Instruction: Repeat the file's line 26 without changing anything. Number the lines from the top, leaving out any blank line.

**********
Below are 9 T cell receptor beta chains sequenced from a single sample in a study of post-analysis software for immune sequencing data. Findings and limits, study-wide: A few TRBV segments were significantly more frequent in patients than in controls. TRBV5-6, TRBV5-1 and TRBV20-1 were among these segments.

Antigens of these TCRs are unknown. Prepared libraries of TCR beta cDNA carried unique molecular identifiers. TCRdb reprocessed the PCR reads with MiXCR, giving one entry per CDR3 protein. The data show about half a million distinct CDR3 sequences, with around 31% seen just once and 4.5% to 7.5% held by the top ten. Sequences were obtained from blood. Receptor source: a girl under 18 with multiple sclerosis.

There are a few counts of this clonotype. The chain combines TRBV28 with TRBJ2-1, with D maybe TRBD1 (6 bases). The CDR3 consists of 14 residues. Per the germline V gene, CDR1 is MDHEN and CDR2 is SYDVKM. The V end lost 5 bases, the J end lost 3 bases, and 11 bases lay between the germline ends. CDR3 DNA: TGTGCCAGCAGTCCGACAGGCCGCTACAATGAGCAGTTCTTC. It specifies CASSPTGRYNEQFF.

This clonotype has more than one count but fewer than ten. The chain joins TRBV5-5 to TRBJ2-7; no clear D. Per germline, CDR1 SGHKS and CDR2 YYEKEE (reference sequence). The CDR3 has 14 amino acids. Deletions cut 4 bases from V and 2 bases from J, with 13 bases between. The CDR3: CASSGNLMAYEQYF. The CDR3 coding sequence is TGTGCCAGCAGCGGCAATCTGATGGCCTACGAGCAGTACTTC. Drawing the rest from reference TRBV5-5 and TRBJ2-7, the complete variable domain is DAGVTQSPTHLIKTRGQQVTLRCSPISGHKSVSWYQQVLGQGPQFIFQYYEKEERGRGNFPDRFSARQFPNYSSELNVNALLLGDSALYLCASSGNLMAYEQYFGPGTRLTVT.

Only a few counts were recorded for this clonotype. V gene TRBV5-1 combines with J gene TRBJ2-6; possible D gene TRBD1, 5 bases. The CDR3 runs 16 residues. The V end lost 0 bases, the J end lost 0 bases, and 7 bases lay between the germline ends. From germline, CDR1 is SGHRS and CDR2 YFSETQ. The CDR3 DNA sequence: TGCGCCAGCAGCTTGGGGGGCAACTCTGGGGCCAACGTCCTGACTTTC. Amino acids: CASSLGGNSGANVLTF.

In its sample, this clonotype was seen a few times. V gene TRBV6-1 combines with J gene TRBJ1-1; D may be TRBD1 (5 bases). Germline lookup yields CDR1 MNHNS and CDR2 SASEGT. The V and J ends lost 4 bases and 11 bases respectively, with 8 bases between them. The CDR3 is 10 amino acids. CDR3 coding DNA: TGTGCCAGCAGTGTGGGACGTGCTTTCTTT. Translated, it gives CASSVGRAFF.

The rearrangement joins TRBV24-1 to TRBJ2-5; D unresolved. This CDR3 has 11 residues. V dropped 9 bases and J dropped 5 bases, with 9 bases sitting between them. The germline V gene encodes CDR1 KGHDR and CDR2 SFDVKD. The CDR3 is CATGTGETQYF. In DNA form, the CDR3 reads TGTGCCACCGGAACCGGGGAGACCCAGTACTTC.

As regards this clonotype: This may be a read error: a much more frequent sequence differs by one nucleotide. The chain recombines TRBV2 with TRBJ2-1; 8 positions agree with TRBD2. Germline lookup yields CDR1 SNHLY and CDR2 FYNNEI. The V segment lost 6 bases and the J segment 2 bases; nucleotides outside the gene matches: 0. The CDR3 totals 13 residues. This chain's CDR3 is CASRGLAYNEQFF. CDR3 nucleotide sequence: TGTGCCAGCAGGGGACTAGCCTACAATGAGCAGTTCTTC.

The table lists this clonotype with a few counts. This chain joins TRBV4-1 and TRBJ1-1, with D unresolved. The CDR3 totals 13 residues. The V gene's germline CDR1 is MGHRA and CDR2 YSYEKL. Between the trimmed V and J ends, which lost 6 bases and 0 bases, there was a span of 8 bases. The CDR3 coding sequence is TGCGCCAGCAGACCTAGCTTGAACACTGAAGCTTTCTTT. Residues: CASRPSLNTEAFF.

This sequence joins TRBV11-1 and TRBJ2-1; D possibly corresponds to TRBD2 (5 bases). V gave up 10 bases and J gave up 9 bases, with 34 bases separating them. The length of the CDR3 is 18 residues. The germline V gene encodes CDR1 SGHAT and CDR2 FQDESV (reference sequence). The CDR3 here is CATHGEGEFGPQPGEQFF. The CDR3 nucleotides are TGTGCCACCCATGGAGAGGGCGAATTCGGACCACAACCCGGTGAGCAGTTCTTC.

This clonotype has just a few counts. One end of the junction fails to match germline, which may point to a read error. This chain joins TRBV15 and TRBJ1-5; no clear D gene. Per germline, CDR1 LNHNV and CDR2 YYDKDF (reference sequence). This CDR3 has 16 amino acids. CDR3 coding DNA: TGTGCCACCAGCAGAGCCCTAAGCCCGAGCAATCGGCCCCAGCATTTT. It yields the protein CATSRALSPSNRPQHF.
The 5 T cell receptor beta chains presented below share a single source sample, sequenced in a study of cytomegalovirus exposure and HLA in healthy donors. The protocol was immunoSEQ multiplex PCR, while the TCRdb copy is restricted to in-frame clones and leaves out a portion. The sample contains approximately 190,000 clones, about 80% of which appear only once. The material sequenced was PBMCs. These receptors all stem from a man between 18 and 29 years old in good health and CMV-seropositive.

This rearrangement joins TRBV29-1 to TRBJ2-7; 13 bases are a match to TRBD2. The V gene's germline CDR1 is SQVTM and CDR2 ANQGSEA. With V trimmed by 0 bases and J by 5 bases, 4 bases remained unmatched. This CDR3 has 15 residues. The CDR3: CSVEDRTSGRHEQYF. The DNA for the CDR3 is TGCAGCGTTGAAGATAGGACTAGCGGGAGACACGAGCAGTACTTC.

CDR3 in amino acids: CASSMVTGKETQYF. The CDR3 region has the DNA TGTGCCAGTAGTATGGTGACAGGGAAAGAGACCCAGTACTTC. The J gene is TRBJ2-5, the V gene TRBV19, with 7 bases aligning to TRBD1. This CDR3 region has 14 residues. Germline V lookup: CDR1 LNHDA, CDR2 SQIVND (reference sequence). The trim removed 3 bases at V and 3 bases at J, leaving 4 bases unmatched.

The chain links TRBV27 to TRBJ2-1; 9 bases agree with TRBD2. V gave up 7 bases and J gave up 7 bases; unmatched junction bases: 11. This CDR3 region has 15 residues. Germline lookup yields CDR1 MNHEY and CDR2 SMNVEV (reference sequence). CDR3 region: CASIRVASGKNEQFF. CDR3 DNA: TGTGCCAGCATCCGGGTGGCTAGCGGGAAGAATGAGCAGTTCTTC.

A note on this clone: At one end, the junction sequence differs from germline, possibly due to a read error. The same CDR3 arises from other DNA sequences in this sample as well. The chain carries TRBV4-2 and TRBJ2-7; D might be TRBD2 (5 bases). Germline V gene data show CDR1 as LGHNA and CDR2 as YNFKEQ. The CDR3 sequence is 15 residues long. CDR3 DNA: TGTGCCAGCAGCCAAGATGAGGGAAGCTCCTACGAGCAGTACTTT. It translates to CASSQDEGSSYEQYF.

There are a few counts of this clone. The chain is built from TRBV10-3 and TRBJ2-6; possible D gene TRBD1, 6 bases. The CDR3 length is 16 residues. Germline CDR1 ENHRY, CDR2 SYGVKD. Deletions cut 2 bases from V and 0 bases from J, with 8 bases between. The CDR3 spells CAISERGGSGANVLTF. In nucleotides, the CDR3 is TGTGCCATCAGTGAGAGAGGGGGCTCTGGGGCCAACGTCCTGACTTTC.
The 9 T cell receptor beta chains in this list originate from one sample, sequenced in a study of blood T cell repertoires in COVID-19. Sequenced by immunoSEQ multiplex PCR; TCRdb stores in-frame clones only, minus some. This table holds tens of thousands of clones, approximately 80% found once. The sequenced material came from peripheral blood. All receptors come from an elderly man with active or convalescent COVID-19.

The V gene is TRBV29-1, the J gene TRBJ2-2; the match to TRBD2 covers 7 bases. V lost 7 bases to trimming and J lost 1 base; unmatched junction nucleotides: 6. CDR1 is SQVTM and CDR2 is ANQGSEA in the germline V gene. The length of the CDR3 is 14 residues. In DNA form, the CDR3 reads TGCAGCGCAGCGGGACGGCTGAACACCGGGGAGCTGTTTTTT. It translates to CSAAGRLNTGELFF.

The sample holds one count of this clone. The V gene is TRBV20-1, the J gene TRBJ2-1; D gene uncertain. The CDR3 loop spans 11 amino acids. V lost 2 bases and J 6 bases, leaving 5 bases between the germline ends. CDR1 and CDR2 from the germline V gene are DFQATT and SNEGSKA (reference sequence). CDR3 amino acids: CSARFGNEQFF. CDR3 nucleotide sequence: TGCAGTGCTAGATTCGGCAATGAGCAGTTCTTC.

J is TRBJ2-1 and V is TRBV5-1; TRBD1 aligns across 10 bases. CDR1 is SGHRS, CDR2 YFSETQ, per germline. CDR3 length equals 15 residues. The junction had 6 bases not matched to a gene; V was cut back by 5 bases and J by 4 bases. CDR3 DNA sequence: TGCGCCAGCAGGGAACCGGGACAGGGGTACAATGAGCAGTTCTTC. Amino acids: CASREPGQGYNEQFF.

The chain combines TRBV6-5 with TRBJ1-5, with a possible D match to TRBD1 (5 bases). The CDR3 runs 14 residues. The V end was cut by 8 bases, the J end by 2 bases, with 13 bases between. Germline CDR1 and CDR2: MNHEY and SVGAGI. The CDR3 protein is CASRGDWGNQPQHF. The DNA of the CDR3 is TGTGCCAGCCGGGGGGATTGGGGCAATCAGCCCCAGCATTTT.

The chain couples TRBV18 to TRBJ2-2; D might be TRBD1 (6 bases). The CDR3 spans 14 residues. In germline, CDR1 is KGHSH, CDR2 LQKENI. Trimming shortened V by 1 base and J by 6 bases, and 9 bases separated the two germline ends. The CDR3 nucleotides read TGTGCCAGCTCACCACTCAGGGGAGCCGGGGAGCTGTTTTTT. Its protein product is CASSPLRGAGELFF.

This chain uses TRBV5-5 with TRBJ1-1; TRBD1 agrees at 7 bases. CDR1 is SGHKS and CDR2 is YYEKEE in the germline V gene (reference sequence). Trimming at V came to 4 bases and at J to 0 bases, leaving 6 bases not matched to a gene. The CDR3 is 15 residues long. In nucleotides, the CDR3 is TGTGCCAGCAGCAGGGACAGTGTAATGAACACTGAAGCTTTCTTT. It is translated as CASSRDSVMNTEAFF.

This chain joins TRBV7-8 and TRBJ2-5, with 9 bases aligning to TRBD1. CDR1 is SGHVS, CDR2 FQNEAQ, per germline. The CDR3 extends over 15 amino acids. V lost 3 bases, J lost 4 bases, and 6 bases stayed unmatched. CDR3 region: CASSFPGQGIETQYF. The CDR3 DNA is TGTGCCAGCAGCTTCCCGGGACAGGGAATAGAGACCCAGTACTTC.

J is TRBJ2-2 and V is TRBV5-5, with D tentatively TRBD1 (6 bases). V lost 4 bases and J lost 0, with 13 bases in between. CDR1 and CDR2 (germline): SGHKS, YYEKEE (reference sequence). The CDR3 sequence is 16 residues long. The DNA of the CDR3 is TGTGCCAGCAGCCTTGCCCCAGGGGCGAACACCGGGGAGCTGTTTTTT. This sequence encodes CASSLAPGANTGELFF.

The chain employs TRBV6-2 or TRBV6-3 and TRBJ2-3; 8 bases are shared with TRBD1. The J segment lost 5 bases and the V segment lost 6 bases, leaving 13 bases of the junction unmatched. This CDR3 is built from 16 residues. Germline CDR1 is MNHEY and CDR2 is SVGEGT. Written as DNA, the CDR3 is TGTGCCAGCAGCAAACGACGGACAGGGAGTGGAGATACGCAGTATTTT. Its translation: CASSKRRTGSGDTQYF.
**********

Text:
J is TRBJ2-2 and V is TRBV5-5, with D tentatively TRBD1 (6 bases). V lost 4 bases and J lost 0, with 13 bases in between. CDR1 and CDR2 (germline): SGHKS, YYEKEE (reference sequence). The CDR3 sequence is 16 residues long. The DNA of the CDR3 is TGTGCCAGCAGCCTTGCCCCAGGGGCGAACACCGGGGAGCTGTTTTTT. This sequence encodes CASSLAPGANTGELFF.